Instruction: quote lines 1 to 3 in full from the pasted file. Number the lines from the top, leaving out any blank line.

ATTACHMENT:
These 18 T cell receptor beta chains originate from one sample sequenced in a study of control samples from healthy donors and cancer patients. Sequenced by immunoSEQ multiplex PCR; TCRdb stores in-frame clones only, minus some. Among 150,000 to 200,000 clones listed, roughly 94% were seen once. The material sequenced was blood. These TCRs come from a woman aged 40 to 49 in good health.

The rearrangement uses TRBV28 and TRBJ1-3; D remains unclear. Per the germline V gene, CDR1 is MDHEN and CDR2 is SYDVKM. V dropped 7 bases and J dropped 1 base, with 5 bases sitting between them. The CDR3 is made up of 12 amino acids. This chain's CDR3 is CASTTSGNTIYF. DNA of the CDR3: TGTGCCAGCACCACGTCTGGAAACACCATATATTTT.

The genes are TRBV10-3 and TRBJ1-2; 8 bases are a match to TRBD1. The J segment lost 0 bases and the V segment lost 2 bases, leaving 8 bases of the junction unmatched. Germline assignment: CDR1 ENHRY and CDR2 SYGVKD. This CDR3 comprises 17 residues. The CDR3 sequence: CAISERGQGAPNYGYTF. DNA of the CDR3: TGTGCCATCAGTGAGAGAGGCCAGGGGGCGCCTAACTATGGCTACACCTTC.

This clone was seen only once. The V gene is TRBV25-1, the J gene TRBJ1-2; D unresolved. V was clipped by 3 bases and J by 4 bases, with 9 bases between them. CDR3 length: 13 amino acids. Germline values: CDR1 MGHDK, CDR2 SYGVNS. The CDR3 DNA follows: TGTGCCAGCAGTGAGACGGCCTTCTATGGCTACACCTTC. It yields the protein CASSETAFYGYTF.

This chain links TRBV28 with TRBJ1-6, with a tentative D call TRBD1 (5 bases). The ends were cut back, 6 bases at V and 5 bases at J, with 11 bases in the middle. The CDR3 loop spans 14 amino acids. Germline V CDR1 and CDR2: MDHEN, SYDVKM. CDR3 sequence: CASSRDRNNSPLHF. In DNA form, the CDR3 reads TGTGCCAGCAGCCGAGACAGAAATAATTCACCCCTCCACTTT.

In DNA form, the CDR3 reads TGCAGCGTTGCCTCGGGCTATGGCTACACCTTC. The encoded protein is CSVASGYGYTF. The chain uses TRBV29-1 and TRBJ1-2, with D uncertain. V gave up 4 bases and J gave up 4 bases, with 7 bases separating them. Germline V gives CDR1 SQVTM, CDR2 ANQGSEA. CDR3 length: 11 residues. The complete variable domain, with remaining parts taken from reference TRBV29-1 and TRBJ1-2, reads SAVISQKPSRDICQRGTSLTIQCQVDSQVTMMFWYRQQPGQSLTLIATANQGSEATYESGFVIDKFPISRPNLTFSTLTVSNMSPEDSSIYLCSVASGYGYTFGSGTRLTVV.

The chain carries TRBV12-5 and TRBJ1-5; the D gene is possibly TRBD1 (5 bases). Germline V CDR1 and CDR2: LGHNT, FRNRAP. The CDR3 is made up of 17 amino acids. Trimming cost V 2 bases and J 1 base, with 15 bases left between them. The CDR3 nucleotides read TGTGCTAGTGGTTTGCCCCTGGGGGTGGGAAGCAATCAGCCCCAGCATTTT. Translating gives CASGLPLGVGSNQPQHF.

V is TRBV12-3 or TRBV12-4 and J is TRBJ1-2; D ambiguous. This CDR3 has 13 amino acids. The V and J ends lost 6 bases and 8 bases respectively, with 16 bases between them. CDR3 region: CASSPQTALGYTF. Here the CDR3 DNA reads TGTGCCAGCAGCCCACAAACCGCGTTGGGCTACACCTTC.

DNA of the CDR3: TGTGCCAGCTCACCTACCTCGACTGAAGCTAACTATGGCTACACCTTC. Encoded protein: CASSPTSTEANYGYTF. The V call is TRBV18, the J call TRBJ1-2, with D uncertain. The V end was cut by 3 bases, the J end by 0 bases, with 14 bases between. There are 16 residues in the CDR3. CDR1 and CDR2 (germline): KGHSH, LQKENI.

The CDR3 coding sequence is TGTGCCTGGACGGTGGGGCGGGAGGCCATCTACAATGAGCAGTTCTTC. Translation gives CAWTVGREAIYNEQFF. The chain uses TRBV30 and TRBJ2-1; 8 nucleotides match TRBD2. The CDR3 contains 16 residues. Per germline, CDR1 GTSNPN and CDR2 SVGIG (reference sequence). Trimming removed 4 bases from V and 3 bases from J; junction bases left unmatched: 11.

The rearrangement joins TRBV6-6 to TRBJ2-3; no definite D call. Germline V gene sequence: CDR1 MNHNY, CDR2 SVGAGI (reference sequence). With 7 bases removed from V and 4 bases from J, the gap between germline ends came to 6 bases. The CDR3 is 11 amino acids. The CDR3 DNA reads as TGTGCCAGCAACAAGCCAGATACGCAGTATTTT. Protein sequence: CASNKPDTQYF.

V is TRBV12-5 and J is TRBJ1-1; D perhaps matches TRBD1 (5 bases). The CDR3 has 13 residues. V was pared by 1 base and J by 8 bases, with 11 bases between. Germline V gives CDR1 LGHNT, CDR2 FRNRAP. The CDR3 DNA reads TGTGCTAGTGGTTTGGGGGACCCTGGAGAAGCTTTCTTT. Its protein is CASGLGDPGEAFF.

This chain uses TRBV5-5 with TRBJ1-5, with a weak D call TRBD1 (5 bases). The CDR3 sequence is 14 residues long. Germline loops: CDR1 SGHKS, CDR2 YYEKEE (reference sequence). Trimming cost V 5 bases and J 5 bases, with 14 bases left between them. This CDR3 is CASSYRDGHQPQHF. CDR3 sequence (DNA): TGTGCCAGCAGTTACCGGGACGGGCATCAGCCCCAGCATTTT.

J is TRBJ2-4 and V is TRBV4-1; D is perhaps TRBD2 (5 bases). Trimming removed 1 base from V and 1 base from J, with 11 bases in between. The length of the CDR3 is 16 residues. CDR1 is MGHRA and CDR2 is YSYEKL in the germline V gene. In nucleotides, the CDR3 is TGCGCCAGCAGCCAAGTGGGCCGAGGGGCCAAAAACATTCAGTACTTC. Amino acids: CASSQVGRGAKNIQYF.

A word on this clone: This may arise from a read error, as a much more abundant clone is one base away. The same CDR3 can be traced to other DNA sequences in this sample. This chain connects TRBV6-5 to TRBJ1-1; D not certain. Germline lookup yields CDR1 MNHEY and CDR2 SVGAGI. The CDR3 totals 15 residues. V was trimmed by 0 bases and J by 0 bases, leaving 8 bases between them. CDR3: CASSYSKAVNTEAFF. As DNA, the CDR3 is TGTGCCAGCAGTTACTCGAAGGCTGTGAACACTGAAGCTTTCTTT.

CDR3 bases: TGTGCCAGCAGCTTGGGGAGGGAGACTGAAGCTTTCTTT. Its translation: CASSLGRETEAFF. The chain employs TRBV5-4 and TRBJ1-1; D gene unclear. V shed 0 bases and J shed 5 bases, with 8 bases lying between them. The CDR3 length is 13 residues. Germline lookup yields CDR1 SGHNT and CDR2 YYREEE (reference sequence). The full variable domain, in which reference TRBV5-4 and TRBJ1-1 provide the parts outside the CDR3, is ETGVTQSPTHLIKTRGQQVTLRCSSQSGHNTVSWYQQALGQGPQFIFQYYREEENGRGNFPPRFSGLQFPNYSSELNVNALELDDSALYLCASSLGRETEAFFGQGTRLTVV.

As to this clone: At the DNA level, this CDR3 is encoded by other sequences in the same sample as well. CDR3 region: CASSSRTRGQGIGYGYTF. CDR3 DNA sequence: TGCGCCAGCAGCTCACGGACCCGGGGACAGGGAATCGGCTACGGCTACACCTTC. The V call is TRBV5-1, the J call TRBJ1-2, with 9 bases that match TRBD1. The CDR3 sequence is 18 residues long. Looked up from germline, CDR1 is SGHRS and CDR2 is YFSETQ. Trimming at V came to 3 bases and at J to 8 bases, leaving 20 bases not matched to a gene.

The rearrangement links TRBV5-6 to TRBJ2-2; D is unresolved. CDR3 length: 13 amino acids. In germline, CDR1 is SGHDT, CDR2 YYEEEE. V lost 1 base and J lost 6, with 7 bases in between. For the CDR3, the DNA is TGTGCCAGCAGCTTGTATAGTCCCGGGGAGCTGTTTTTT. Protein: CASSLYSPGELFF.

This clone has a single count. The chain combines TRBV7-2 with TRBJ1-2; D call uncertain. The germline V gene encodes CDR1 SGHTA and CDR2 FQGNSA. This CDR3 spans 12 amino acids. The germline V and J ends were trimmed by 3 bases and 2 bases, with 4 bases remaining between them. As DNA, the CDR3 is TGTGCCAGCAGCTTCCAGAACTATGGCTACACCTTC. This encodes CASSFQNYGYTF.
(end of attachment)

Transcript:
These 18 T cell receptor beta chains originate from one sample sequenced in a study of control samples from healthy donors and cancer patients. Sequenced by immunoSEQ multiplex PCR; TCRdb stores in-frame clones only, minus some. Among 150,000 to 200,000 clones listed, roughly 94% were seen once. The material sequenced was blood. These TCRs come from a woman aged 40 to 49 in good health.

The rearrangement uses TRBV28 and TRBJ1-3; D remains unclear. Per the germline V gene, CDR1 is MDHEN and CDR2 is SYDVKM. V dropped 7 bases and J dropped 1 base, with 5 bases sitting between them. The CDR3 is made up of 12 amino acids. This chain's CDR3 is CASTTSGNTIYF. DNA of the CDR3: TGTGCCAGCACCACGTCTGGAAACACCATATATTTT.

The genes are TRBV10-3 and TRBJ1-2; 8 bases are a match to TRBD1. The J segment lost 0 bases and the V segment lost 2 bases, leaving 8 bases of the junction unmatched. Germline assignment: CDR1 ENHRY and CDR2 SYGVKD. This CDR3 comprises 17 residues. The CDR3 sequence: CAISERGQGAPNYGYTF. DNA of the CDR3: TGTGCCATCAGTGAGAGAGGCCAGGGGGCGCCTAACTATGGCTACACCTTC.